A stock’s valuation can be calculated as a multiple of earnings per share.  A public company announces its earnings total divided by the number of shares outstanding.  For example, instead of saying a huge number like $15 billion, the company says it earned $2.00 a share.  We then decide if a stock is priced correctly by assigning it a multiple.

If the stock from our example was $30, then it has a 15 multiple because it earned $2.00 per share.  Then, if the investor believes that multiple is too low, they buy more.  However, if they believe it is too high, then they may sell their shares.

So, how can a company change its multiple?

When a company does a stock buyback, they are reducing the number of shares outstanding.  Basic math tells us we can make an answer larger by decreasing the amount by which it is being divided.  Therefore, a company’s earnings per share can be increased by decreasing the shares available for the public to purchase.  If we value a stock as a multiple of earnings per share, then increasing earnings per share should lead to a higher stock price.  Sounds good, right?

Well, it depends on the narrative.  Unfortunately, stock buybacks are being used politically to divide us among the rich versus the poor.  Big corporations are portrayed as villains with their executives using stock buybacks to line their own pockets while neglecting to mention it can help all shareholders.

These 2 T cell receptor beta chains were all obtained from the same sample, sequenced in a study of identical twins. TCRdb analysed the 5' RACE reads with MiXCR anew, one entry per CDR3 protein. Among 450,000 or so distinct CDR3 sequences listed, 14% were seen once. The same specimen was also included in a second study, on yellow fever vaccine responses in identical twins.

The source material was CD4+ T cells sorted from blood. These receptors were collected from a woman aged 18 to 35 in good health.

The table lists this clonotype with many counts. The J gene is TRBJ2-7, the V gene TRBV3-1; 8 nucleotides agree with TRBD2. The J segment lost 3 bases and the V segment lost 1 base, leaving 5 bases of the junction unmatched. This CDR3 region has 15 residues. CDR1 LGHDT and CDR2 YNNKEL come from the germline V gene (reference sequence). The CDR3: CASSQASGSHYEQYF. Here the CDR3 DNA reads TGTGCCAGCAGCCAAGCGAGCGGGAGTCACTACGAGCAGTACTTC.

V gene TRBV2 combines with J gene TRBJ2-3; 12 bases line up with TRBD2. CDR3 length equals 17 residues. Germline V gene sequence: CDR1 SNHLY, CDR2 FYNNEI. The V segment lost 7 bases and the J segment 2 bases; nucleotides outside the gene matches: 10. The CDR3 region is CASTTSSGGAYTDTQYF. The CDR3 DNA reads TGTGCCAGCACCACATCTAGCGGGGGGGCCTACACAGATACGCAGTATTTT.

My clients’ accounts come in all sizes.  Don’t you think they would like their investments to rise?  I can promise you they are all good people who love their family and are trying to build a better future.  They are absolutely not rich villains and I’m fairly certain a majority of public company shareholders are in similar situations.

Another note on stock buybacks.

Furthermore, many of these large “evil” companies’ stocks are held in pension and retirement accounts.  They may not be specific holdings, but these accounts are usually comprised of Mutual Funds and Exchange Traded Funds (ETFs).  These investment products are normally made up of a variety of stocks.

Therefore, teachers, police officers, firefighters, and nurses can be impacted by a company’s stock price, not just the rich CEO.  These American workers are the ones politicians always claim to protect.  By being upset over tools that can raise our portfolios, are politicians really looking out for them?  I would argue the future of a teacher after 30 years of service is almost as important as their present wellbeing.

To further clarify let’s look at an example.  SPDR ETF’s are a popular choice in retirement portfolios because they allow us to invest in specific sectors of the S&P 500.  According to as of February 22, 2023, the top two holdings in the SPDR Energy Sector ETF were Exxon and Chevron.  As we all know, these companies are regularly criticized by politicians for making too much money.

Conclusion on stock buybacks.